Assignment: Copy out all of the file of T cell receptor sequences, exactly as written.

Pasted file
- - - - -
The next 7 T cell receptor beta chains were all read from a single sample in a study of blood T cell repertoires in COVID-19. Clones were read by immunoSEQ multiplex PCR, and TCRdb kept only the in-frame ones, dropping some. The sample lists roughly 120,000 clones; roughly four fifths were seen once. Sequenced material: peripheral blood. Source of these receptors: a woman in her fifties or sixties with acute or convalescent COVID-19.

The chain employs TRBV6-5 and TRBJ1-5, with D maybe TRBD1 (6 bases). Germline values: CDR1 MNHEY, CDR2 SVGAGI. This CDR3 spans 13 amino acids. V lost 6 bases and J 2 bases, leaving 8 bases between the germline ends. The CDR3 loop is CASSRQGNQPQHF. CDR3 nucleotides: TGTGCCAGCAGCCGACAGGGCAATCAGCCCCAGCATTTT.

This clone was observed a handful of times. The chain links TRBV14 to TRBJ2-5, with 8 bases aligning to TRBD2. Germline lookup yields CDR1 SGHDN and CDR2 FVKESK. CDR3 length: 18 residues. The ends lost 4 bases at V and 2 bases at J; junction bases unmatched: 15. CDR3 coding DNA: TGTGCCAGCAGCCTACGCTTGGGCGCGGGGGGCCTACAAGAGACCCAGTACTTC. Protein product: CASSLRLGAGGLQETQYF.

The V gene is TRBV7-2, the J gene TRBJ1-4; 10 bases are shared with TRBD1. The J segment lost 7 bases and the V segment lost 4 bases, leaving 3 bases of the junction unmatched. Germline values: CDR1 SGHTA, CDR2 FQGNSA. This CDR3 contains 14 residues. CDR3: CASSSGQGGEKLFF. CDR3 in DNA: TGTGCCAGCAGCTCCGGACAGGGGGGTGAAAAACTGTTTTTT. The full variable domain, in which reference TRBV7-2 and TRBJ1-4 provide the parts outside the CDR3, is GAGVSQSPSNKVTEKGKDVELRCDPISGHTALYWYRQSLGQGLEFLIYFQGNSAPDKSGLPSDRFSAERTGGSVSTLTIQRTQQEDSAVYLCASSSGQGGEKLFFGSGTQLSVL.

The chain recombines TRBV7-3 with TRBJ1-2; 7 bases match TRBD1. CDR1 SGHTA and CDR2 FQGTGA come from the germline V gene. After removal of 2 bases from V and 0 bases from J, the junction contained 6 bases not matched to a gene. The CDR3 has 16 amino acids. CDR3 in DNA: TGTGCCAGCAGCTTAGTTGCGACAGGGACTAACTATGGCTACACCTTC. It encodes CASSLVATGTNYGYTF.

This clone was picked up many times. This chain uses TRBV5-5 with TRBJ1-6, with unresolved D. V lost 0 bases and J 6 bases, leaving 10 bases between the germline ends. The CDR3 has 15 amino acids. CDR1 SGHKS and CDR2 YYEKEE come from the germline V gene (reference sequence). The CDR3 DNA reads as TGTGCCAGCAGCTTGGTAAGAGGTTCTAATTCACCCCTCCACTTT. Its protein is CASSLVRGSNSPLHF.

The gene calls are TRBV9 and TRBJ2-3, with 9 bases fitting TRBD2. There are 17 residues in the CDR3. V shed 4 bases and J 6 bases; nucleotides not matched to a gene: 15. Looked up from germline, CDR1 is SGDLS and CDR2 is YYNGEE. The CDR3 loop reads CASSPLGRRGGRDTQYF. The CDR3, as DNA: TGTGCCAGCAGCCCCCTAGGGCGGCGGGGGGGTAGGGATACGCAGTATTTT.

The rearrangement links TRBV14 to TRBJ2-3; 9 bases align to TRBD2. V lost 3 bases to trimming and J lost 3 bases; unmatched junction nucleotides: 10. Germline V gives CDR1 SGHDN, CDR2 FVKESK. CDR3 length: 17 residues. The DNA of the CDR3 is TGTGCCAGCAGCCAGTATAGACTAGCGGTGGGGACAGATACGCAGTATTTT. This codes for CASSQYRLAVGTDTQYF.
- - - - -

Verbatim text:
The next 7 T cell receptor beta chains were all read from a single sample in a study of blood T cell repertoires in COVID-19. Clones were read by immunoSEQ multiplex PCR, and TCRdb kept only the in-frame ones, dropping some. The sample lists roughly 120,000 clones; roughly four fifths were seen once. Sequenced material: peripheral blood. Source of these receptors: a woman in her fifties or sixties with acute or convalescent COVID-19.

The chain employs TRBV6-5 and TRBJ1-5, with D maybe TRBD1 (6 bases). Germline values: CDR1 MNHEY, CDR2 SVGAGI. This CDR3 spans 13 amino acids. V lost 6 bases and J 2 bases, leaving 8 bases between the germline ends. The CDR3 loop is CASSRQGNQPQHF. CDR3 nucleotides: TGTGCCAGCAGCCGACAGGGCAATCAGCCCCAGCATTTT.

This clone was observed a handful of times. The chain links TRBV14 to TRBJ2-5, with 8 bases aligning to TRBD2. Germline lookup yields CDR1 SGHDN and CDR2 FVKESK. CDR3 length: 18 residues. The ends lost 4 bases at V and 2 bases at J; junction bases unmatched: 15. CDR3 coding DNA: TGTGCCAGCAGCCTACGCTTGGGCGCGGGGGGCCTACAAGAGACCCAGTACTTC. Protein product: CASSLRLGAGGLQETQYF.

The V gene is TRBV7-2, the J gene TRBJ1-4; 10 bases are shared with TRBD1. The J segment lost 7 bases and the V segment lost 4 bases, leaving 3 bases of the junction unmatched. Germline values: CDR1 SGHTA, CDR2 FQGNSA. This CDR3 contains 14 residues. CDR3: CASSSGQGGEKLFF. CDR3 in DNA: TGTGCCAGCAGCTCCGGACAGGGGGGTGAAAAACTGTTTTTT. The full variable domain, in which reference TRBV7-2 and TRBJ1-4 provide the parts outside the CDR3, is GAGVSQSPSNKVTEKGKDVELRCDPISGHTALYWYRQSLGQGLEFLIYFQGNSAPDKSGLPSDRFSAERTGGSVSTLTIQRTQQEDSAVYLCASSSGQGGEKLFFGSGTQLSVL.

The chain recombines TRBV7-3 with TRBJ1-2; 7 bases match TRBD1. CDR1 SGHTA and CDR2 FQGTGA come from the germline V gene. After removal of 2 bases from V and 0 bases from J, the junction contained 6 bases not matched to a gene. The CDR3 has 16 amino acids. CDR3 in DNA: TGTGCCAGCAGCTTAGTTGCGACAGGGACTAACTATGGCTACACCTTC. It encodes CASSLVATGTNYGYTF.

This clone was picked up many times. This chain uses TRBV5-5 with TRBJ1-6, with unresolved D. V lost 0 bases and J 6 bases, leaving 10 bases between the germline ends. The CDR3 has 15 amino acids. CDR1 SGHKS and CDR2 YYEKEE come from the germline V gene (reference sequence). The CDR3 DNA reads as TGTGCCAGCAGCTTGGTAAGAGGTTCTAATTCACCCCTCCACTTT. Its protein is CASSLVRGSNSPLHF.

The gene calls are TRBV9 and TRBJ2-3, with 9 bases fitting TRBD2. There are 17 residues in the CDR3. V shed 4 bases and J 6 bases; nucleotides not matched to a gene: 15. Looked up from germline, CDR1 is SGDLS and CDR2 is YYNGEE. The CDR3 loop reads CASSPLGRRGGRDTQYF. The CDR3, as DNA: TGTGCCAGCAGCCCCCTAGGGCGGCGGGGGGGTAGGGATACGCAGTATTTT.

The rearrangement links TRBV14 to TRBJ2-3; 9 bases align to TRBD2. V lost 3 bases to trimming and J lost 3 bases; unmatched junction nucleotides: 10. Germline V gives CDR1 SGHDN, CDR2 FVKESK. CDR3 length: 17 residues. The DNA of the CDR3 is TGTGCCAGCAGCCAGTATAGACTAGCGGTGGGGACAGATACGCAGTATTTT. This codes for CASSQYRLAVGTDTQYF.